In response to the review promised at the last election, the Rudd government introduced this bill, which is aimed to restore the student union services and advocacy representation on campuses. This is not a return to compulsory student unionism. I listened intently to the comments of the member for Mayo and, if you stripped from his 20-minute contribution his concerns about a return to a breeding ground for potential Labor candidates, there was precious little he had to say. He certainly did not talk about anything to do with his own education, about what applied in terms of student services in tertiary institutions then. I am sure that if he had been even half truthful in all of that he would have indicated that he actually participated in and benefited from those services. I invite every other member from the opposition, when they make their contribution today, to relate their experiences when they were at university. Don’t forget that just about everyone who is going to pop up in this debate will have gone to university, and will be tertiary educated. Not too many tradesmen are going to stand up and lecture us on VSU today, let me tell you.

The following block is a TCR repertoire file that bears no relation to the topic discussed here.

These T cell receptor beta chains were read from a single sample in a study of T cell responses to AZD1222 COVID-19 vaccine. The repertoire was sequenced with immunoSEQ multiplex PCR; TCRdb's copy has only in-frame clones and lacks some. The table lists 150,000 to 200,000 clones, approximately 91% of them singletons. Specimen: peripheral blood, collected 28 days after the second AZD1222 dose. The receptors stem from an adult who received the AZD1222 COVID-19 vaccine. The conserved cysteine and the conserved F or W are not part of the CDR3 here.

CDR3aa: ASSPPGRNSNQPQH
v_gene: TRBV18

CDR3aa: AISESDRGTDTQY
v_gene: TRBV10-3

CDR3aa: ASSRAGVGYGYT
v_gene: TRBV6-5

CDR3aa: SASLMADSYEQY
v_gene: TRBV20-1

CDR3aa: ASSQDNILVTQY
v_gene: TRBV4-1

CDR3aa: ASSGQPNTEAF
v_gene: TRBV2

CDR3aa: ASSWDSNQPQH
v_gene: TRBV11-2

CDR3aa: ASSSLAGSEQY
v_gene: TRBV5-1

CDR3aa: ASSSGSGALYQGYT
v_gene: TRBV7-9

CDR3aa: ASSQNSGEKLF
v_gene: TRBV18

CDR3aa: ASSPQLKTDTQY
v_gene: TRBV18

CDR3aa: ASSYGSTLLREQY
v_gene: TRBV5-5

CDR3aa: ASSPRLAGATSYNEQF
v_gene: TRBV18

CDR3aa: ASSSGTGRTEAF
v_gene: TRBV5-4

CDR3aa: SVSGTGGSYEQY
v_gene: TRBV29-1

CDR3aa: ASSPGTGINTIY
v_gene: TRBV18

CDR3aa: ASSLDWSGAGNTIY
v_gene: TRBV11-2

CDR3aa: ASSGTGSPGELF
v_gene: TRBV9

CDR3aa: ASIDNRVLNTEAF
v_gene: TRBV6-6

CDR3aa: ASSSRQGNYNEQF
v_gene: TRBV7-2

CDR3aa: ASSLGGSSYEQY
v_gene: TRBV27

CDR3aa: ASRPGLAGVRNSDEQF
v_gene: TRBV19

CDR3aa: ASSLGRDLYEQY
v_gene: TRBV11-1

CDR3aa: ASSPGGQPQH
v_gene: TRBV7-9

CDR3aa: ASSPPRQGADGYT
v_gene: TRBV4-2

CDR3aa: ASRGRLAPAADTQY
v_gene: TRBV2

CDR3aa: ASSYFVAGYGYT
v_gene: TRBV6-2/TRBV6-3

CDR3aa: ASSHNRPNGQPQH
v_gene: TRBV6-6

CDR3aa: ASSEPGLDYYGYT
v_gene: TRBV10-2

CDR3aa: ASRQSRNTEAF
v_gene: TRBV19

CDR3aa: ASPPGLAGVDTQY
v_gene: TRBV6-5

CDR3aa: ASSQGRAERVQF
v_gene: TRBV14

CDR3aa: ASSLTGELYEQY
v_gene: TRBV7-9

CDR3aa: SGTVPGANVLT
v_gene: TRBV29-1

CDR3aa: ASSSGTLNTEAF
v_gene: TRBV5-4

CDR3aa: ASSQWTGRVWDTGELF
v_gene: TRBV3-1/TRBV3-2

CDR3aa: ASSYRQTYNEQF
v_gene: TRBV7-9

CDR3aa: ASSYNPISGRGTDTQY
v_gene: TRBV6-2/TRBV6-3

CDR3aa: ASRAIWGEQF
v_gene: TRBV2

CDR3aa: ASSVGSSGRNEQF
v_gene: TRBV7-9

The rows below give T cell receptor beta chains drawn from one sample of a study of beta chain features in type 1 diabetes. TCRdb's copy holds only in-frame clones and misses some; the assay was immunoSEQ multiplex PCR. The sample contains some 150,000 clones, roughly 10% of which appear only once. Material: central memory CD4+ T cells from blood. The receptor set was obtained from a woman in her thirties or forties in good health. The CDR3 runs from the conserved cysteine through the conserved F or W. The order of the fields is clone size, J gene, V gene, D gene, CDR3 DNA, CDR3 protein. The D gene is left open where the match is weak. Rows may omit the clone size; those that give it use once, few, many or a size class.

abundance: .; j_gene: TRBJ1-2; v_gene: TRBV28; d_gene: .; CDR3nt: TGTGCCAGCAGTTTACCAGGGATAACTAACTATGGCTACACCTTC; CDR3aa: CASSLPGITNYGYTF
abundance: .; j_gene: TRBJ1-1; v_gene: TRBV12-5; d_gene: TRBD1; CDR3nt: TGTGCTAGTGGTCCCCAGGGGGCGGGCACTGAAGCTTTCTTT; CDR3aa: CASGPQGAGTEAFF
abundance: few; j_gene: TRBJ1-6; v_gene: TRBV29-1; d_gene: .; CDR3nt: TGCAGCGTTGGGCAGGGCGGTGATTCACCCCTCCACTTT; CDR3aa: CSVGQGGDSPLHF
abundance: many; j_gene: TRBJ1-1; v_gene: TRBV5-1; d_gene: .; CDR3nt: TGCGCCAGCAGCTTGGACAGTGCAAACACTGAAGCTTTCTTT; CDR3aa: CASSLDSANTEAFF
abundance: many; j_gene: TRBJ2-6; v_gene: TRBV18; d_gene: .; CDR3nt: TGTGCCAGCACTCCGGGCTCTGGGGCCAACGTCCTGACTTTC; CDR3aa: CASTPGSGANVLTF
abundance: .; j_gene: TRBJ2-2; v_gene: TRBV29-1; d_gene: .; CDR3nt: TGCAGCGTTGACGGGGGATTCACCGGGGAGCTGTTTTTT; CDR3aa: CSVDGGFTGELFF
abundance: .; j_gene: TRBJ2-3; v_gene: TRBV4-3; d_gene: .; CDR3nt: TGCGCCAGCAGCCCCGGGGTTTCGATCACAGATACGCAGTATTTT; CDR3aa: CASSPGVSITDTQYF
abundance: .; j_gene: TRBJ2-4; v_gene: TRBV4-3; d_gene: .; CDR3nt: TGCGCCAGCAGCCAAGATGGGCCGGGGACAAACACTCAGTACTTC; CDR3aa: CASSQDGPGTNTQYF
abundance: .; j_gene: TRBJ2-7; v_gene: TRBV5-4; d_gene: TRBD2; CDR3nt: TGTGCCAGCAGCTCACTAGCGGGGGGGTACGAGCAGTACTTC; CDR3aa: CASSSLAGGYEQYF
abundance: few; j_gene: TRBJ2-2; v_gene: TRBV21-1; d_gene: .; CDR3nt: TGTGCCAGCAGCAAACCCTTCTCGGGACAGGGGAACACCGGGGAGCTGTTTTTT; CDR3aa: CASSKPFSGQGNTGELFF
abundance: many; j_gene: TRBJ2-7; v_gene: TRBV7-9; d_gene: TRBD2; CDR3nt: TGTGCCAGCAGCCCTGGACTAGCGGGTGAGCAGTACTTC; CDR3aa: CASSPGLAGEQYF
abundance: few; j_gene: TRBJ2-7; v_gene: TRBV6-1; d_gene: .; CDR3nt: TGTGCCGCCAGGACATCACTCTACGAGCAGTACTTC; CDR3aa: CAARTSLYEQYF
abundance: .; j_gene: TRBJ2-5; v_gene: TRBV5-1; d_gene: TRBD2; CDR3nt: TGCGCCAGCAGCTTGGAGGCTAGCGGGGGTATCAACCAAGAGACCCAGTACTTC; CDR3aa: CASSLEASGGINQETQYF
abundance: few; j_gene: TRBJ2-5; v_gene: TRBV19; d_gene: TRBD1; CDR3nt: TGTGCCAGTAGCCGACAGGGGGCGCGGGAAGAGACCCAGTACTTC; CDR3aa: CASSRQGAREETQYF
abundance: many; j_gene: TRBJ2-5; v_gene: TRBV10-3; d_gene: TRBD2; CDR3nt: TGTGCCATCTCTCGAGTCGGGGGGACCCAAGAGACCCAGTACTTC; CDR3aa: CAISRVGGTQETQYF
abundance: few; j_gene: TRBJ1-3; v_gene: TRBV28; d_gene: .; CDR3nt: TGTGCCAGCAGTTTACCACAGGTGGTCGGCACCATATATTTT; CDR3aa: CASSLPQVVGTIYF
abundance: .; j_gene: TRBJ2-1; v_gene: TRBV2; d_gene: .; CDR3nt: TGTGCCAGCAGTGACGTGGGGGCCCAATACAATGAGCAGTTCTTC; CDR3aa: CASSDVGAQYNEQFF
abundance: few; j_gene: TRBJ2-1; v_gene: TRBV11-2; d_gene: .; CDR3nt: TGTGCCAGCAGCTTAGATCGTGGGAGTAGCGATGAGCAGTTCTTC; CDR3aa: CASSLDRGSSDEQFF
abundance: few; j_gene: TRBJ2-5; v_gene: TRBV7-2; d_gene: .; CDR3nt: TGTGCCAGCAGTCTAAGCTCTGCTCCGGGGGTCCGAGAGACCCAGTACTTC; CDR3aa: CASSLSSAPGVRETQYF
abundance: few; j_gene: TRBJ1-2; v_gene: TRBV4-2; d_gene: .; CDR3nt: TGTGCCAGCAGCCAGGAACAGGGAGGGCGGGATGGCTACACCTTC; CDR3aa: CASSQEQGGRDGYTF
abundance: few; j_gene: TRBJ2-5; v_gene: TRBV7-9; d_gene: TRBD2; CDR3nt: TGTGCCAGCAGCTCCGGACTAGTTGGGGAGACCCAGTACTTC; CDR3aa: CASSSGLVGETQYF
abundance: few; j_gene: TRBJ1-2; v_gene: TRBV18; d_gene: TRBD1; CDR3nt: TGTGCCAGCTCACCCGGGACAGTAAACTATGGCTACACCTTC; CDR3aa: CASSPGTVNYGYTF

If you strip away from the diatribe we were just subjected to the comments about student unionism being simply a breeding ground for Labor politics, he flies in the face of just about every academic institution that participated in the review of the VSU legislation. This was in my opinion the most severe anti-student legislation that has ever been introduced into the parliament. It was driven by an ideological obsession of the previous government, and that is what this government is moving to correct. This government is remarkably skilled at trying to undo the harm caused by the prejudice of the previous Howard government. We are fixing the ineptitude that has come through their prejudiced position, as amply demonstrated in terms of the VSU legislation itself. We on this side of the House are taking a balanced approach to ensure that student amenities and services, access to independent democratic representation and advocacy are secured now and into the future, and that this is done in a balanced way.